Film-Forward Review: [DAYS OF GLORY (INDIGÈNES)]

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Directed by: Rachid Bouchareb.
Produced by: Tessalit Productions.
Written by: Olivier Lorelle.
Director of Photography: Patrick Blossier.
Edited by: Yannick Kergoat.
Music by: Armand Amar & Khaled.
Released by: The Weinstein Company/IFC Films.
Language: French & Arabic with English Subtitles.
Country of Origin: France, Morocco, Algeria & Belgium. 120 Minutes. Rated R. With: Jamel Debbouze, Samy Nacéri, Roschdy Zem, Sami Bouajila, & Bernard Blancan.

Bringing to a wide audience the story of the participation of North African colonial troops during World War II, Days of Glory crosses Band of Brothers with its focus on one tight-knit unit’s travels and travails from Algeria to Italy through France and the German front, frankly looking at how toughly they fought despite individual and institutional racism.

Recruited in 1943 in their home villages in Algeria and Morocco, the soldiers have only rudimentary training to face a 1944 battle in Italy that is visually similar to one in Flags of Our Fathers. Though hailed for the liberation of Vichy France as they march through Provence, the higher-ups take credit with the press for “our first victory since 1940.” Meanwhile, the North Africans discover the joys and confusions of their first encounter with what they have always been told is their homeland, from the climate to French women and culture. While they proudly join in singing “La Marseillaise,” their growing restiveness in how they are treated compared to French troops leads them to prove their worth by undertaking a dangerous mission, holding a small town in the Vosges for the incoming Americans, filmed as intensely as Saving Private Ryan’s climactic building-by-building battle.

The film moves smoothly back and forth from these extensive battle scenes to the intimate lives of the assorted characters who are familiar from World War II epics, but here with a North African and Islamic slant: the educated Abdelkader (played magnetically by Sami Bouajila) ambitiously develops into a natural leader; the illiterate goat herder, Saïd (Jamel Debbouze), rises above his country bumpkin stereotype to become invested with pride and loyalty; sharpshooter Messaoud (Roschdy Zem) enjoys adapting to Western European freedoms; and entrepreneurial Yassir (Samy Nacéri) matures into a dedicated soldier when personal revenge becomes his stark motive. Caught in the middle between these troops and their French commanders are their supervising pied noirs, long time residents of North Africa who are of European descent, particularly their sergeant (Bernard Blancan), who is not the typical martinet as he tries, for personal reasons, to thwart mutiny against the administrative and promotional discrimination his troops face, with only some frustrating success, adding another layer to the class and bureaucratic tensions within the France’s World War I army depicted in A Very Long Engagement.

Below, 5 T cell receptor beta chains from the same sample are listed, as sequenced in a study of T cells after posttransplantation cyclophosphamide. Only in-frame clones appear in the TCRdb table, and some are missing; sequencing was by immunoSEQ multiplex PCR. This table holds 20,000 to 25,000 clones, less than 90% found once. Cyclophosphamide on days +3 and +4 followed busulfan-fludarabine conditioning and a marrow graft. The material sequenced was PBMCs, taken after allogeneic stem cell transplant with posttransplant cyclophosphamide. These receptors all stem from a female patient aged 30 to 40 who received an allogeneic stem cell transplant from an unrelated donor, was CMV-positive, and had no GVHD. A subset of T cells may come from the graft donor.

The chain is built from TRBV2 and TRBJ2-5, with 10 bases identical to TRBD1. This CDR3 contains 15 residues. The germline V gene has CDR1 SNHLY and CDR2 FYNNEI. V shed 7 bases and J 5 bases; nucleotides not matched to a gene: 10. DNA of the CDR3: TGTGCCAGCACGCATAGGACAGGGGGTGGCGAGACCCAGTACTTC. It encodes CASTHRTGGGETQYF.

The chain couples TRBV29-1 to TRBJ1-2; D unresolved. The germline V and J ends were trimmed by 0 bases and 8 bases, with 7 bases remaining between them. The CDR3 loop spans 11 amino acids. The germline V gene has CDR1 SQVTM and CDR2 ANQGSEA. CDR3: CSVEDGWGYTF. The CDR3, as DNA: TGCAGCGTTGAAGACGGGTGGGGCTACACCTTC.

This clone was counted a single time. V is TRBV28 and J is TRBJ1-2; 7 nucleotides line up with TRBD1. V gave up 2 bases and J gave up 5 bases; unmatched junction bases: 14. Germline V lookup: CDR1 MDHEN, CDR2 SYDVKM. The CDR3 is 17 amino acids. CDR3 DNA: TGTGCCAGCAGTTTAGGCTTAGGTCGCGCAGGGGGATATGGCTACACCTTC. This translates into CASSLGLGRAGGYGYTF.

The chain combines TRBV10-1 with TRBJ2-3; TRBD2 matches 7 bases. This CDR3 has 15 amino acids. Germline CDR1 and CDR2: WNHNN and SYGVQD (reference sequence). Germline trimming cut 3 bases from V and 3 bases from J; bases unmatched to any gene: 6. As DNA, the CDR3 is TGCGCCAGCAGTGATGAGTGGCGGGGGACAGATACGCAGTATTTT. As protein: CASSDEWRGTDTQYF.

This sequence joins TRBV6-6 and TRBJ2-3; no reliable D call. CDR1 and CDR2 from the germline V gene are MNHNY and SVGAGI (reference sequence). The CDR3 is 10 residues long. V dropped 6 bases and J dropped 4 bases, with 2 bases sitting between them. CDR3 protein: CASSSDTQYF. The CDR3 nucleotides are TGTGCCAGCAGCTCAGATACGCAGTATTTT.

While there have been several movies, such as A Soldier's Story and The Tuskegee Airmen, that have highlighted the proud service record despite ironic racism in the American military during World War II, this is evidently the first to focus on the treatment of France’s colonial forces, during and after the war. The English title, as well as the subtitles translated into British slang, deflects some of the racist slurs for an American audience, as indigènes was a condescending term for men recruited from the colonies. (A colonel’s congratulations peter out as his eyes sweep over a regiment that gets considerably darker, from the Arabs to the Africans.) Just as fighting Nazism inspired returning American veterans to initiate the civil rights movement, this film explicitly links de Gaulle’s rallying cry for “liberté, égalité, fraternité” as inspiration for North African independence, even as the soldiers can tell that Nazi propaganda flyers guaranteeing deserters freedom are a hoax.

Much attention in France has been on the epilogue, with its views of rows and rows of Muslim graves amidst the crosses in a cemetery, and then showing the pitiful living conditions of one of the characters 60 years later as a veteran. A closing explanation details how the North Africans’ pensions were frozen after decolonization and the years of legislative efforts it has taken to get them a semblance of financial equity. By movingly personalizing historical facts and complex issues, Days of Glory adds perspective to France’s continuing fraught relationship with its former colonies. Nora Lee Mandel
December 8, 2006



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